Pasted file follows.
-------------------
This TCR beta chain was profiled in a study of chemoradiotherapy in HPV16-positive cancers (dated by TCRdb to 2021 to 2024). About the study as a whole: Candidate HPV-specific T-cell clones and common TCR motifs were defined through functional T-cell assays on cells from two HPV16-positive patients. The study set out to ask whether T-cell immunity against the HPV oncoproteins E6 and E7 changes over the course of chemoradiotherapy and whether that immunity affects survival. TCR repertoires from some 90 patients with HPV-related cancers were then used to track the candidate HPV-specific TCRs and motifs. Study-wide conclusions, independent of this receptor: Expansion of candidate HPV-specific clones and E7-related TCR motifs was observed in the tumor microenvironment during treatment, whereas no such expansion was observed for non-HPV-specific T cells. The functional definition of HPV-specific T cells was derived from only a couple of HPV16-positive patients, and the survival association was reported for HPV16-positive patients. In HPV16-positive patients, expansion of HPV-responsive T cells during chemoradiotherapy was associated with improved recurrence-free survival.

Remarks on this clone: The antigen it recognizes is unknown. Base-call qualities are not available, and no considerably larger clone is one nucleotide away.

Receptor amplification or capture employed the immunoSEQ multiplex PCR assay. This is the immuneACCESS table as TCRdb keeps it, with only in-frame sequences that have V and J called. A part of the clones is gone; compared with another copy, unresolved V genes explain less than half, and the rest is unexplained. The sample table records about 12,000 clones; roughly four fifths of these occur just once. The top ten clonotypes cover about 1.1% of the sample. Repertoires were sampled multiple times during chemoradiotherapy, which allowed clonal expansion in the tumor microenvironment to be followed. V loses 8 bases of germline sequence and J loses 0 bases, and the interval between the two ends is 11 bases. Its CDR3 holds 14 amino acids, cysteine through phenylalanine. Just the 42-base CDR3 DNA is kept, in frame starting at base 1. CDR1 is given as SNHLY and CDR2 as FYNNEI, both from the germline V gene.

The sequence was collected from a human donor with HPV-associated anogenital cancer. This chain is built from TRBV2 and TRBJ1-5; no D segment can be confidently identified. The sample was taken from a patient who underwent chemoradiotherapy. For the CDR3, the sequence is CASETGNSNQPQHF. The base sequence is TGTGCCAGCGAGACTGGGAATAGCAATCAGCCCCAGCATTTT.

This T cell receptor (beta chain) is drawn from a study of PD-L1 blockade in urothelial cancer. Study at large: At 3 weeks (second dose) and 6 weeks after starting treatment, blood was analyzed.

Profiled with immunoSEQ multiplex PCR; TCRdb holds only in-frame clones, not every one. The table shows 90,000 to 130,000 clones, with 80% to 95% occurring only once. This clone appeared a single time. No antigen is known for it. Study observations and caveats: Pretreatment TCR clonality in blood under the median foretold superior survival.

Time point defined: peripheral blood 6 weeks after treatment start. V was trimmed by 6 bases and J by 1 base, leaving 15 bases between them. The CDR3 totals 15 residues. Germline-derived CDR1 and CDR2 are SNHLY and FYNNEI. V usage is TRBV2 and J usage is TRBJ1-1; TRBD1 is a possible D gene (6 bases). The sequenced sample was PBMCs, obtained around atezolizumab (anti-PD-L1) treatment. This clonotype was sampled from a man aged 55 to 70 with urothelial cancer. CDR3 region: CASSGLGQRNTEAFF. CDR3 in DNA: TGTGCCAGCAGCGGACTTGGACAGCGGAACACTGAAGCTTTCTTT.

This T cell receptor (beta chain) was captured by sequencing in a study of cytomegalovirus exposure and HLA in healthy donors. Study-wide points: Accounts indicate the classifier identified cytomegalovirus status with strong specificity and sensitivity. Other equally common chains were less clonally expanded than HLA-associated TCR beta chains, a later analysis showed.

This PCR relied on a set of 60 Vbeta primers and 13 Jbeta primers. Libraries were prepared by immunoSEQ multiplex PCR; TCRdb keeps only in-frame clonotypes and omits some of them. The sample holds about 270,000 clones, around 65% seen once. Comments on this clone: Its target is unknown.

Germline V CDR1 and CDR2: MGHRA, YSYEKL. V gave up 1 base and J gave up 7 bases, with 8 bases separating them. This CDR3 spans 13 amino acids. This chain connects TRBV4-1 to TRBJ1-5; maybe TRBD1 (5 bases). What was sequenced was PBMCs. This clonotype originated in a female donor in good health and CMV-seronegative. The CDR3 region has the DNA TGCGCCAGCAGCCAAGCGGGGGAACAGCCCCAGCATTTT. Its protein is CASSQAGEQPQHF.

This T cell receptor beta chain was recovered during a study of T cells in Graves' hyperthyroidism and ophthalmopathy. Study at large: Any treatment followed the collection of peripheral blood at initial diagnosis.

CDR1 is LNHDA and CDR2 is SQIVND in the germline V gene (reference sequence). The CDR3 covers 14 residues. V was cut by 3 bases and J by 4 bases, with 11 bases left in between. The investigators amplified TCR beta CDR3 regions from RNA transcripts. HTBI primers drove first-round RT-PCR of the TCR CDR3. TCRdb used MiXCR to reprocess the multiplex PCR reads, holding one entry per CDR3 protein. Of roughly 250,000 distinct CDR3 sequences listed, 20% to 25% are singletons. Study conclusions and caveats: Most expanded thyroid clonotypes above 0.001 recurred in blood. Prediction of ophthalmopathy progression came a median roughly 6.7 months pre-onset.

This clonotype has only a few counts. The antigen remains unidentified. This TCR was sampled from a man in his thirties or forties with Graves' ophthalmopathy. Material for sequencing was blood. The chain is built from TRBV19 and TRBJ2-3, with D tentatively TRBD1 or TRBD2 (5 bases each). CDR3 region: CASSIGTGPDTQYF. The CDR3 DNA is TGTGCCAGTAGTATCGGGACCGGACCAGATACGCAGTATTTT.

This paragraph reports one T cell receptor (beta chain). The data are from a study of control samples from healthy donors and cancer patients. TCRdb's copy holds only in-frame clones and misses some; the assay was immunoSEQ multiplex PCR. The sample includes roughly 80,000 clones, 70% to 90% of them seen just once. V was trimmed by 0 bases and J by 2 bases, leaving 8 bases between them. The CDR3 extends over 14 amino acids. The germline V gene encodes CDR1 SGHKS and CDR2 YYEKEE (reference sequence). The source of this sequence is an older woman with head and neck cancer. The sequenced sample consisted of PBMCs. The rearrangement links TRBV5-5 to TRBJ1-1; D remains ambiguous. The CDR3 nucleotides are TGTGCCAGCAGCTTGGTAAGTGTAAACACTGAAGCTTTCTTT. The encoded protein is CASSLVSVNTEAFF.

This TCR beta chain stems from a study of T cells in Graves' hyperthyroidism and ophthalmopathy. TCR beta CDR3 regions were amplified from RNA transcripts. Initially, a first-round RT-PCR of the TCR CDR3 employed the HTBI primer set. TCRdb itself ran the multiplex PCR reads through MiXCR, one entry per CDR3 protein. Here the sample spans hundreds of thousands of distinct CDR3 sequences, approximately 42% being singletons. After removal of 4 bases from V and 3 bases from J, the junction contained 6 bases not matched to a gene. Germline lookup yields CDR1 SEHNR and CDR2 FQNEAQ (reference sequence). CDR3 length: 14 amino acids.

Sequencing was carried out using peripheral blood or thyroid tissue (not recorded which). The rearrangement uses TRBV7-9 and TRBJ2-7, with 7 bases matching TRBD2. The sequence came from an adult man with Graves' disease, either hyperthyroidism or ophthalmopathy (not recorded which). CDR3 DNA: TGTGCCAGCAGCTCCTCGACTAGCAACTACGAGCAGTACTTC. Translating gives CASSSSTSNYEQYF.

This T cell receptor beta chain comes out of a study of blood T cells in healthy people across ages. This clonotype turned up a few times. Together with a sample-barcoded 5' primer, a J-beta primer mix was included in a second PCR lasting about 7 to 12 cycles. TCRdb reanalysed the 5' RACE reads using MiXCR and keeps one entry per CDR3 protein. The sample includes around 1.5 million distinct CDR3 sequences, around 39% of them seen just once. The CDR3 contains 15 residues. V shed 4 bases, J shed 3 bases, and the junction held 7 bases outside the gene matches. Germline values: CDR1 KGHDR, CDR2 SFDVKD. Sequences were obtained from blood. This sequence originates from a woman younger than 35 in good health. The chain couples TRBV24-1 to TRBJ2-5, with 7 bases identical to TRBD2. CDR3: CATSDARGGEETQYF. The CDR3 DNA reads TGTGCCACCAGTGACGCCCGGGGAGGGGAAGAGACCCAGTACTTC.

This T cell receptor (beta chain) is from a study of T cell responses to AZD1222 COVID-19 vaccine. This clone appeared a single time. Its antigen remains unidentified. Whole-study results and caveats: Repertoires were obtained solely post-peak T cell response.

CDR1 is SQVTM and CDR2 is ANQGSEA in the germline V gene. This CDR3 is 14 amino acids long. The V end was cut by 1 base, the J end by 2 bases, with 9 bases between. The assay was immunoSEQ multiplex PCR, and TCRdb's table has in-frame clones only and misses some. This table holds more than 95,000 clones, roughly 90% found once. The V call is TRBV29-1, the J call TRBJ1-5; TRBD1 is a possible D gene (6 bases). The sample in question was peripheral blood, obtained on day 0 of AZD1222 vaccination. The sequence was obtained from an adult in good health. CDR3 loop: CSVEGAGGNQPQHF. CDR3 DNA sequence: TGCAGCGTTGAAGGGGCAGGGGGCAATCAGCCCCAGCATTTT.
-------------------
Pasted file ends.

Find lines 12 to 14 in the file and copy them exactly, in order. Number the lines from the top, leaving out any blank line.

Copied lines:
CDR1 is LNHDA and CDR2 is SQIVND in the germline V gene (reference sequence). The CDR3 covers 14 residues. V was cut by 3 bases and J by 4 bases, with 11 bases left in between. The investigators amplified TCR beta CDR3 regions from RNA transcripts. HTBI primers drove first-round RT-PCR of the TCR CDR3. TCRdb used MiXCR to reprocess the multiplex PCR reads, holding one entry per CDR3 protein. Of roughly 250,000 distinct CDR3 sequences listed, 20% to 25% are singletons. Study conclusions and caveats: Most expanded thyroid clonotypes above 0.001 recurred in blood. Prediction of ophthalmopathy progression came a median roughly 6.7 months pre-onset.

This clonotype has only a few counts. The antigen remains unidentified. This TCR was sampled from a man in his thirties or forties with Graves' ophthalmopathy. Material for sequencing was blood. The chain is built from TRBV19 and TRBJ2-3, with D tentatively TRBD1 or TRBD2 (5 bases each). CDR3 region: CASSIGTGPDTQYF. The CDR3 DNA is TGTGCCAGTAGTATCGGGACCGGACCAGATACGCAGTATTTT.

This paragraph reports one T cell receptor (beta chain). The data are from a study of control samples from healthy donors and cancer patients. TCRdb's copy holds only in-frame clones and misses some; the assay was immunoSEQ multiplex PCR. The sample includes roughly 80,000 clones, 70% to 90% of them seen just once. V was trimmed by 0 bases and J by 2 bases, leaving 8 bases between them. The CDR3 extends over 14 amino acids. The germline V gene encodes CDR1 SGHKS and CDR2 YYEKEE (reference sequence). The source of this sequence is an older woman with head and neck cancer. The sequenced sample consisted of PBMCs. The rearrangement links TRBV5-5 to TRBJ1-1; D remains ambiguous. The CDR3 nucleotides are TGTGCCAGCAGCTTGGTAAGTGTAAACACTGAAGCTTTCTTT. The encoded protein is CASSLVSVNTEAFF.